Lemon Face/Lion Face: Jet Li
Did your house have a preferred martial arts actor? Were you a Jackie Chan household, or was it Chuck Norris or bust? Somewhere around 2000, my family stumbled upon Jet Li's foray into American productions, and he became the undisputed badass on our entertainment system. It would be years before I went through his Hong Kong back catalog and got a serious kick out of the Once Upon a Time in China series, Fist of Legend, and Tai-Chi Master, but his first few years as a leading man in Hollywood were productive to say the least. Li quickly demonstrated to audiences with his fierce gaze and supersonic limbs that he could be as enigmatic as the Man with No Name and as unstoppable as the Terminator.
In 2005, Li headlined a UK production titled Danny the Dog, which was shot in 2003 and eventually released in the U.S. as Unleashed. Directed by future Incredible Hulk sufferer Louis Leterrier and written by Luc Besson, it was a dreary looking film, shot largely around Glasgow, Scotland with a drained out aesthetic, frenetic editing, and a surprisingly emotional plot for an action slug-fest. Li stars as Danny, a man who was abducted as a small child and raised effectively like a vicious attack dog--complete with collar, command words, and years of physical abuse--by a repugnant mobster, played with greasy gravitas by Bob Hoskins. This is a great setup for Li, whose martial arts up to this point always had the reputation of sleek and precise choreography. In this film, he launches himself at opponents wildly, beating blindly at their forms, performing leaps onto their backs for haphazard takedowns...and all the while, his eyes are the size of dinner plates, and his blood is visibly boiling. This was a new role for Li, and it was exciting to see what he would do.
Unexpectedly, the film shifts when Hoskins' criminal enterprise is attacked, and Danny is left for dead and takes shelter with a kind older man and his daughter, played by Morgan Freeman and Kerry Condon. Knowing nothing of his brutality or his tragic backstory, they welcome him into their family and teach him love, and peace. There's the most conspicuous of montages, with Li and Freeman joking around and shopping for produce and playing the piano, and a first-time viewer might think this bloody action film has shifted completely into a teary-eyed family melodrama. Of course, things never work out as easily as that, and when the mob arrives to take back their "dog," Li eventually springs into a third-act frenzy that involves a rescue, a test of his newfound morality and agency, and...it's just a really dang good movie, folks.
It's hard to pinpoint the moment in the film that convinced me that Jet Li is a supremely gifted actor who hasn't been given a meaty enough role since. It's difficult because the character affords him such a range of things to convey. The quiet moments of the film give Li time to build on the dog concept with a jittery sense of curiosity to his movement, desperation and hunger lingering behind a vacant stare. It's such a subtle thing, how just like a mistreated puppy there always seems to be an implied cry for approval and permission to his every choice, and fear of anything unknown. On the other side of the film, Li keeps up with Condon and Freeman in pages of dialogue as a scary facsimile of a five year old child trapped in a grown man's body. He repeats everything he hears, absorbing it as a lesson. There's an expectancy and urgency to his voice, in that way small children take every conversation as seriously as if it were heart surgery. Take it from me, it's really hard for a grown man to properly perform the unfiltered joy a child has upon experiencing mundane things for the first time.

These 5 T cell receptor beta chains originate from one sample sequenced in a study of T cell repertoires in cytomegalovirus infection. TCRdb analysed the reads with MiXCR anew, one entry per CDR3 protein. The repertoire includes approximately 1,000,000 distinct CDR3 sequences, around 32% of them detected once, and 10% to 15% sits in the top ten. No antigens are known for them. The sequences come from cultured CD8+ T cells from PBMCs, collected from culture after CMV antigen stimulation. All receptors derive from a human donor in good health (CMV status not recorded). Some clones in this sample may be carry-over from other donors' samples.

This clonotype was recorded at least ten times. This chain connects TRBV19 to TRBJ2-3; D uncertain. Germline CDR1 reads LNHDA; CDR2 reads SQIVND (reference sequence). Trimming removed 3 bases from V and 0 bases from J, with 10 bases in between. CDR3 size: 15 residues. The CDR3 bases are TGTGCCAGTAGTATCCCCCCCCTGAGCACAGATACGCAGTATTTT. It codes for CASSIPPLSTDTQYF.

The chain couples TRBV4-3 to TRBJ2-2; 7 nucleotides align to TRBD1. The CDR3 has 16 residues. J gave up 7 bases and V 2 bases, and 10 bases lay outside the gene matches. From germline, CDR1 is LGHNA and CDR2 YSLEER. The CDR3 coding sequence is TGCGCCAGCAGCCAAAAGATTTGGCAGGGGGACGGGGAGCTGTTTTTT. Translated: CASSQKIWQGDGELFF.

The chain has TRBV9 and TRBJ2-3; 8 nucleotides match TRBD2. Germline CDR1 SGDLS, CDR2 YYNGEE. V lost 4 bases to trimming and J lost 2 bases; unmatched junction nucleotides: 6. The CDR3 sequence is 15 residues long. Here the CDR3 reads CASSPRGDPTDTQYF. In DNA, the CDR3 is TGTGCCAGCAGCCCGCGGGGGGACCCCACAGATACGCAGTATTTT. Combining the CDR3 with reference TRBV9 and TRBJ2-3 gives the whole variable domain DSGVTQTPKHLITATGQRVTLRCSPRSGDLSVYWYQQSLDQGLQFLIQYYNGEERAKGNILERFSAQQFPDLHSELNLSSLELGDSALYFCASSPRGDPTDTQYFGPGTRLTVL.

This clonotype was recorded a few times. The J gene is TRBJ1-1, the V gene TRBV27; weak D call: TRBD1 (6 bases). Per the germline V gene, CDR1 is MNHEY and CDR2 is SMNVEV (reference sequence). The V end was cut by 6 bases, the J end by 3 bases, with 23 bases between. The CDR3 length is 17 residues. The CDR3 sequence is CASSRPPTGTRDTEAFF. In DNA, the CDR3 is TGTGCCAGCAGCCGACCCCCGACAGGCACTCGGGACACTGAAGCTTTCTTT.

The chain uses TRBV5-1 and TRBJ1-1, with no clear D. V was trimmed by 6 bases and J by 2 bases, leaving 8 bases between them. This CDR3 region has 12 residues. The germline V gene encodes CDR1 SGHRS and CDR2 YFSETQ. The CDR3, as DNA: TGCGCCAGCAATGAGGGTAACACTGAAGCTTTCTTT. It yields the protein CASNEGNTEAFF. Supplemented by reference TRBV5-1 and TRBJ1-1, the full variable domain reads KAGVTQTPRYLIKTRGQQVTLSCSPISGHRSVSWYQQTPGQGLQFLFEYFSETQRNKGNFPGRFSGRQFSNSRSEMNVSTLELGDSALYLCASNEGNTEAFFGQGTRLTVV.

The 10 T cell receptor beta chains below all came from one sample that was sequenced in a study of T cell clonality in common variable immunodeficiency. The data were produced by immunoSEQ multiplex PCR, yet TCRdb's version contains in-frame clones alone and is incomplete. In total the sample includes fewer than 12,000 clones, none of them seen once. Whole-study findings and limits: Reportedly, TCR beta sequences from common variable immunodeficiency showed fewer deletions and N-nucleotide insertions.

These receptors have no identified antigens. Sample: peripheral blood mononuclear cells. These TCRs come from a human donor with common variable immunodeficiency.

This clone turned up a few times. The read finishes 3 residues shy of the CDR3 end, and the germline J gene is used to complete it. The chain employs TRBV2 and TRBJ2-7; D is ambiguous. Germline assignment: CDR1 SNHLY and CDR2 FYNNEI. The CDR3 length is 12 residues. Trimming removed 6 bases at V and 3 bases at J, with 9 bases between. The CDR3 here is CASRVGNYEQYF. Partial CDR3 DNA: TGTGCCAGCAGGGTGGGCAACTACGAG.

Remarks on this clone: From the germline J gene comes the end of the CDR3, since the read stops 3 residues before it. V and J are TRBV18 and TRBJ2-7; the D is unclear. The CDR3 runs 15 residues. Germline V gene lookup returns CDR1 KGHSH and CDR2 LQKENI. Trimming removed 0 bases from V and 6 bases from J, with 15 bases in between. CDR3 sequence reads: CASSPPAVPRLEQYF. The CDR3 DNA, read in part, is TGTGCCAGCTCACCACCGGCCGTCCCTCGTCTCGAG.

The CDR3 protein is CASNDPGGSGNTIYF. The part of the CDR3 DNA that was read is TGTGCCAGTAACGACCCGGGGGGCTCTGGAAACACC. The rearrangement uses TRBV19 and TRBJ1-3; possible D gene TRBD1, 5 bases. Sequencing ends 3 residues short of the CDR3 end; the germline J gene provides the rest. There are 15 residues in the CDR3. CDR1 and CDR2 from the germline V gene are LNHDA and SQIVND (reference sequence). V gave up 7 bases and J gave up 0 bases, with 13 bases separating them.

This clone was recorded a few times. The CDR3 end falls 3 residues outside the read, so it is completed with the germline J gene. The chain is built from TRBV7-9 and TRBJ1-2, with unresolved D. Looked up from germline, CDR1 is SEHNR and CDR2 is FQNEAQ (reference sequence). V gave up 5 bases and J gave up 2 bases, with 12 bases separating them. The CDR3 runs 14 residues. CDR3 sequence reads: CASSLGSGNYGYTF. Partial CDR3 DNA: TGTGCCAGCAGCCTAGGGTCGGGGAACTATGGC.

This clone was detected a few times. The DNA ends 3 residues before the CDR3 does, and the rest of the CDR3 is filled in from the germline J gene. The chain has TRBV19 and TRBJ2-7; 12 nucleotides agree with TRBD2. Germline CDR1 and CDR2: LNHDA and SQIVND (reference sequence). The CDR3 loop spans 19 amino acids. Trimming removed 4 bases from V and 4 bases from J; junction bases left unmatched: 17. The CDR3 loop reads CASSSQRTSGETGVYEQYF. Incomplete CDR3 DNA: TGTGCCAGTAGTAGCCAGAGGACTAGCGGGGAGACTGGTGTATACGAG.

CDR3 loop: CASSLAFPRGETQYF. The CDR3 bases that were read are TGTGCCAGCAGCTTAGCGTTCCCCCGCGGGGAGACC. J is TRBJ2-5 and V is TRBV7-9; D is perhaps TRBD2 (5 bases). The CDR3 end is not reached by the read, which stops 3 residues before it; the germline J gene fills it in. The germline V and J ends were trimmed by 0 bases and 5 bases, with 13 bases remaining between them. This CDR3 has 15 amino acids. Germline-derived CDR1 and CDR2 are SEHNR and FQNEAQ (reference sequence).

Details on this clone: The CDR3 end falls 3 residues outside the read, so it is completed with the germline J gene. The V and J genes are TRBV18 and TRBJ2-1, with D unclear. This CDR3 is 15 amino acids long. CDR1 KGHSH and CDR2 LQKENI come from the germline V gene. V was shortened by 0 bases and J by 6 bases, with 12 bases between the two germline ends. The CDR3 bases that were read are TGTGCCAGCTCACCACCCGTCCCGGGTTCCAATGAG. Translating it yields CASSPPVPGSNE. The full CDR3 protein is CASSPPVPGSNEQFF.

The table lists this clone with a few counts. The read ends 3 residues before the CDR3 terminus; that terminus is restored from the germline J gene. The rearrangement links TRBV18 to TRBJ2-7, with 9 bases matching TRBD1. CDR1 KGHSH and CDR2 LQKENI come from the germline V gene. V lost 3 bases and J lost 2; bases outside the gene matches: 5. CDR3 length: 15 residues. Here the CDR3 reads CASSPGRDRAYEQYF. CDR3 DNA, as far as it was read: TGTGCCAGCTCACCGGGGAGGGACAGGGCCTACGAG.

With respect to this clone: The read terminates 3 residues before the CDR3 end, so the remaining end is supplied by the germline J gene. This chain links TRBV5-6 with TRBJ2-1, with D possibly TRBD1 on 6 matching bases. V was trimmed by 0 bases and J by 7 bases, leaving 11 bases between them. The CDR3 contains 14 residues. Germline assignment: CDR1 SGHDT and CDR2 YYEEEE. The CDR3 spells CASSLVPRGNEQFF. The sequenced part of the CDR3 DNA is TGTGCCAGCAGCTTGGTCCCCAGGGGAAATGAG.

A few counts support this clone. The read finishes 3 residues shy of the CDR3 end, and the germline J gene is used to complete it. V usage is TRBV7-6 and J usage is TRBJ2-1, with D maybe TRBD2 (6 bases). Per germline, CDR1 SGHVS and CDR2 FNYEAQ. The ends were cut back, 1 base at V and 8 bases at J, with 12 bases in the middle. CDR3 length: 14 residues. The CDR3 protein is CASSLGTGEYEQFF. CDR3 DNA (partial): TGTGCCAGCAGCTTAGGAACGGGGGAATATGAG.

And if there's one thing that fascinated me, it's that as Danny the dog, Jet Li embodied a creature without any knowledge of shame, standing slack and ignoring blood dripping down his face, watching helplessly as all his decisions get made for him. As Danny the person, shame comes all too easily and his eyes dart away and he mumbles, uncertain. As the dog, his master would either be content or furious, and it didn't really matter to Danny until he suffered for it. As a person, he worries about the people he values, their opinions, and if he's doing things incorrectly. He's learned to internalize.
Jet Li might be known for demonstrating fantastical things done with the human body, but in Danny the Dog, he actually was tasked with showing a person evolve mentally and emotionally all the way from rock bottom. Now, while other action stars have had this arc before (see Schwarzenegger in Terminator 2 or Kurt Russell in Soldier), they also got to portray rock bottom as a complete blank slate with no visible feelings. Li, on the other hand, had to start with the open book of visual truth and emotion of a dog. Seriously, look into the eyes of a dog and try really hard not to spot some kind of emotion. That's the look Li succeeded to convey.